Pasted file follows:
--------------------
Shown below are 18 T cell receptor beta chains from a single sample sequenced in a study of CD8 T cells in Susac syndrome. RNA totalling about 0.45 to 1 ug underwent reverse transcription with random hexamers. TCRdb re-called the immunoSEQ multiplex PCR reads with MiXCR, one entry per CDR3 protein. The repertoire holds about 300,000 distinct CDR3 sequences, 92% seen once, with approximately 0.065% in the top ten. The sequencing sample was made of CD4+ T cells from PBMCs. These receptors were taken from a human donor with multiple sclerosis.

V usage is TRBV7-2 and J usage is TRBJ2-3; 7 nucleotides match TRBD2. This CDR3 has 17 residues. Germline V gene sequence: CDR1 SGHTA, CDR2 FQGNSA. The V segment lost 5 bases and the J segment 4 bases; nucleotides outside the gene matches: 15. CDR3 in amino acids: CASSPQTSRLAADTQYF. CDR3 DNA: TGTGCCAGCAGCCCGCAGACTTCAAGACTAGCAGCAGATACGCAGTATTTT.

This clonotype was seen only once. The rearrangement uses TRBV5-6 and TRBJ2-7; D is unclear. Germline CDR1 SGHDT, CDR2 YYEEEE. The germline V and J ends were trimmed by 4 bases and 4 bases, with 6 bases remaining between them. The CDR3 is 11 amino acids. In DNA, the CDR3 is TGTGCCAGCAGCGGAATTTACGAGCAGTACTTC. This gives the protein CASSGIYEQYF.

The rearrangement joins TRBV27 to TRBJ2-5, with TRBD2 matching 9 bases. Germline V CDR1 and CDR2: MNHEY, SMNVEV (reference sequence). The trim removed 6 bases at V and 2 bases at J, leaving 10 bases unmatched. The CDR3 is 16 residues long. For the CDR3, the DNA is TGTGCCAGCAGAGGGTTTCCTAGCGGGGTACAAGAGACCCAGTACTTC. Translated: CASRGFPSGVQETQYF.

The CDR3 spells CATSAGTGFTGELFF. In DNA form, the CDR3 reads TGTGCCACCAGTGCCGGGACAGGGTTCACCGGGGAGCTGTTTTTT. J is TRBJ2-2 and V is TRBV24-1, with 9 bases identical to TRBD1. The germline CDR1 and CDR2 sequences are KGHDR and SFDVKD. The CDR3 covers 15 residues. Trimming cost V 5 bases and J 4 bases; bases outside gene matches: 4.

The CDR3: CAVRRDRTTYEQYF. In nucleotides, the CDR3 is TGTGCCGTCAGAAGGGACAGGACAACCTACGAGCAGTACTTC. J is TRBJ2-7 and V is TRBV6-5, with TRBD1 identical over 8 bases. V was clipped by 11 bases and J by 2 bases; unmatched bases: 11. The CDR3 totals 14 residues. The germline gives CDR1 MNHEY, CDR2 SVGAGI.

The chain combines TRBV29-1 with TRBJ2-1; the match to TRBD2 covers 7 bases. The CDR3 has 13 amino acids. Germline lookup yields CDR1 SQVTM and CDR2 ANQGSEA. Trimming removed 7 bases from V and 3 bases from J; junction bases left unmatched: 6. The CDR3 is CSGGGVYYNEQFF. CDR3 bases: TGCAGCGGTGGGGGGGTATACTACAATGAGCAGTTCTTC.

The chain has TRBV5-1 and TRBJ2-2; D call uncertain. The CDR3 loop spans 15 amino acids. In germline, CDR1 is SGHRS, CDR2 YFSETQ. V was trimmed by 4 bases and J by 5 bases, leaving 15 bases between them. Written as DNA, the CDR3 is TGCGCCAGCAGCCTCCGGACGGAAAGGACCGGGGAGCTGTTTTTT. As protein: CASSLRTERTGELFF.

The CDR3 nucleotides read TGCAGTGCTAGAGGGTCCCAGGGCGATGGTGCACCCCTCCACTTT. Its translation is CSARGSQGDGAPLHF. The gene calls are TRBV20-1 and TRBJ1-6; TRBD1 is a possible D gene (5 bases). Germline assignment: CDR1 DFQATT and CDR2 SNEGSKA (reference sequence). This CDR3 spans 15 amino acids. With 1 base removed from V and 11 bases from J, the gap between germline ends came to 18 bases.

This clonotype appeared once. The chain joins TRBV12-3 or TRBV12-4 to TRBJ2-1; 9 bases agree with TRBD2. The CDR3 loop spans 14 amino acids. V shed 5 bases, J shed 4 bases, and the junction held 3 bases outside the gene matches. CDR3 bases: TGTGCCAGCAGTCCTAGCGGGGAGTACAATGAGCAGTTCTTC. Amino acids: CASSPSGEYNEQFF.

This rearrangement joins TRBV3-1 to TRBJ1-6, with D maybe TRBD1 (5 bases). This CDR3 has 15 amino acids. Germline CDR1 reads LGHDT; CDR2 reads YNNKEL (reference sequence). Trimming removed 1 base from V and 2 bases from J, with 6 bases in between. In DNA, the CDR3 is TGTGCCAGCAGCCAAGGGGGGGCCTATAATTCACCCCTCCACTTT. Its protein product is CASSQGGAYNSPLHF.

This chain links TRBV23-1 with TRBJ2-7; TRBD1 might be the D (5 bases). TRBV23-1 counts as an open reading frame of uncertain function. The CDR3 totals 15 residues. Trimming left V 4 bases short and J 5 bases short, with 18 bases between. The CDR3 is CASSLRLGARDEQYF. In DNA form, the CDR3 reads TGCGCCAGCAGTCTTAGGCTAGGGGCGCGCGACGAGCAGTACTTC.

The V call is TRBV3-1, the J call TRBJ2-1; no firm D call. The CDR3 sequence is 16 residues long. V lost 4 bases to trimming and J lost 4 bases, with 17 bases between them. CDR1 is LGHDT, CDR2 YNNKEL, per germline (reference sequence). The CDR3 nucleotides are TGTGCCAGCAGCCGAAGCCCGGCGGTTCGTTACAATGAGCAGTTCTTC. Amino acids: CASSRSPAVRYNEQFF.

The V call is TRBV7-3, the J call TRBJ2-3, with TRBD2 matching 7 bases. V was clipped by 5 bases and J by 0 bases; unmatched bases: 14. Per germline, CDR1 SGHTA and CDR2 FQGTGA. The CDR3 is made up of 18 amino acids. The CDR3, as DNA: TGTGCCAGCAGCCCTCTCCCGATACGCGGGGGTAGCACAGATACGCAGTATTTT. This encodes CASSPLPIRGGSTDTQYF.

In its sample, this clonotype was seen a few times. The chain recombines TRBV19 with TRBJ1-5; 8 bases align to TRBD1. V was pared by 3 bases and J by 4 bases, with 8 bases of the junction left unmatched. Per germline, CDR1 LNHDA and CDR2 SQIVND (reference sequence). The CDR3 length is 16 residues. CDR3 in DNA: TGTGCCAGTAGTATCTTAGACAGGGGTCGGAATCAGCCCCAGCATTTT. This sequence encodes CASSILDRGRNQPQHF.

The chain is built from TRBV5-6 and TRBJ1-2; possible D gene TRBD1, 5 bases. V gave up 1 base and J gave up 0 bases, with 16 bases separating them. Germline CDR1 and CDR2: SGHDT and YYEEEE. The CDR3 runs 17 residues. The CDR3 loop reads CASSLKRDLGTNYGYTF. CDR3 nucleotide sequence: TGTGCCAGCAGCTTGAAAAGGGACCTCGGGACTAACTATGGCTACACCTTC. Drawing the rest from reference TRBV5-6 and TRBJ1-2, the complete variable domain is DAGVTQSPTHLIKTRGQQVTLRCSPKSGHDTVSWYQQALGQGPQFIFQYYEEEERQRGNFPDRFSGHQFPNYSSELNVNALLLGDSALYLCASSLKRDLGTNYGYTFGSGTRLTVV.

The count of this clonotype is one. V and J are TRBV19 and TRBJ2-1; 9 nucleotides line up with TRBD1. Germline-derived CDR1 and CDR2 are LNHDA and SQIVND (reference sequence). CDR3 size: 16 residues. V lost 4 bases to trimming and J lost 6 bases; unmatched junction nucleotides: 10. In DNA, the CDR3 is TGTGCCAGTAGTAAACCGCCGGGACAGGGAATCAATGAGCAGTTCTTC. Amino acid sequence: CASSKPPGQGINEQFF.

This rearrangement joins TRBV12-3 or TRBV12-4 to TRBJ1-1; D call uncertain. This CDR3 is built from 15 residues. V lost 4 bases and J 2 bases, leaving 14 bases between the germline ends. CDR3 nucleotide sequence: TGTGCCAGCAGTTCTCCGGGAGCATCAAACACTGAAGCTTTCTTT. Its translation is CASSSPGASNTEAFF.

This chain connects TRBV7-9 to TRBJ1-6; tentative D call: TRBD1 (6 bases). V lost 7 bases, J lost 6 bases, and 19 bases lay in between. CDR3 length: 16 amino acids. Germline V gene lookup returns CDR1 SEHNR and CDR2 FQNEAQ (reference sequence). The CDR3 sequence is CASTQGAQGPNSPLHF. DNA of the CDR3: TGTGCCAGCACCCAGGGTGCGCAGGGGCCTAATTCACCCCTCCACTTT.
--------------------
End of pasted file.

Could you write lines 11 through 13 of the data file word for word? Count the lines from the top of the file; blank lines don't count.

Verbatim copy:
This rearrangement joins TRBV3-1 to TRBJ1-6, with D maybe TRBD1 (5 bases). This CDR3 has 15 amino acids. Germline CDR1 reads LGHDT; CDR2 reads YNNKEL (reference sequence). Trimming removed 1 base from V and 2 bases from J, with 6 bases in between. In DNA, the CDR3 is TGTGCCAGCAGCCAAGGGGGGGCCTATAATTCACCCCTCCACTTT. Its protein product is CASSQGGAYNSPLHF.

This chain links TRBV23-1 with TRBJ2-7; TRBD1 might be the D (5 bases). TRBV23-1 counts as an open reading frame of uncertain function. The CDR3 totals 15 residues. Trimming left V 4 bases short and J 5 bases short, with 18 bases between. The CDR3 is CASSLRLGARDEQYF. In DNA form, the CDR3 reads TGCGCCAGCAGTCTTAGGCTAGGGGCGCGCGACGAGCAGTACTTC.

The V call is TRBV3-1, the J call TRBJ2-1; no firm D call. The CDR3 sequence is 16 residues long. V lost 4 bases to trimming and J lost 4 bases, with 17 bases between them. CDR1 is LGHDT, CDR2 YNNKEL, per germline (reference sequence). The CDR3 nucleotides are TGTGCCAGCAGCCGAAGCCCGGCGGTTCGTTACAATGAGCAGTTCTTC. Amino acids: CASSRSPAVRYNEQFF.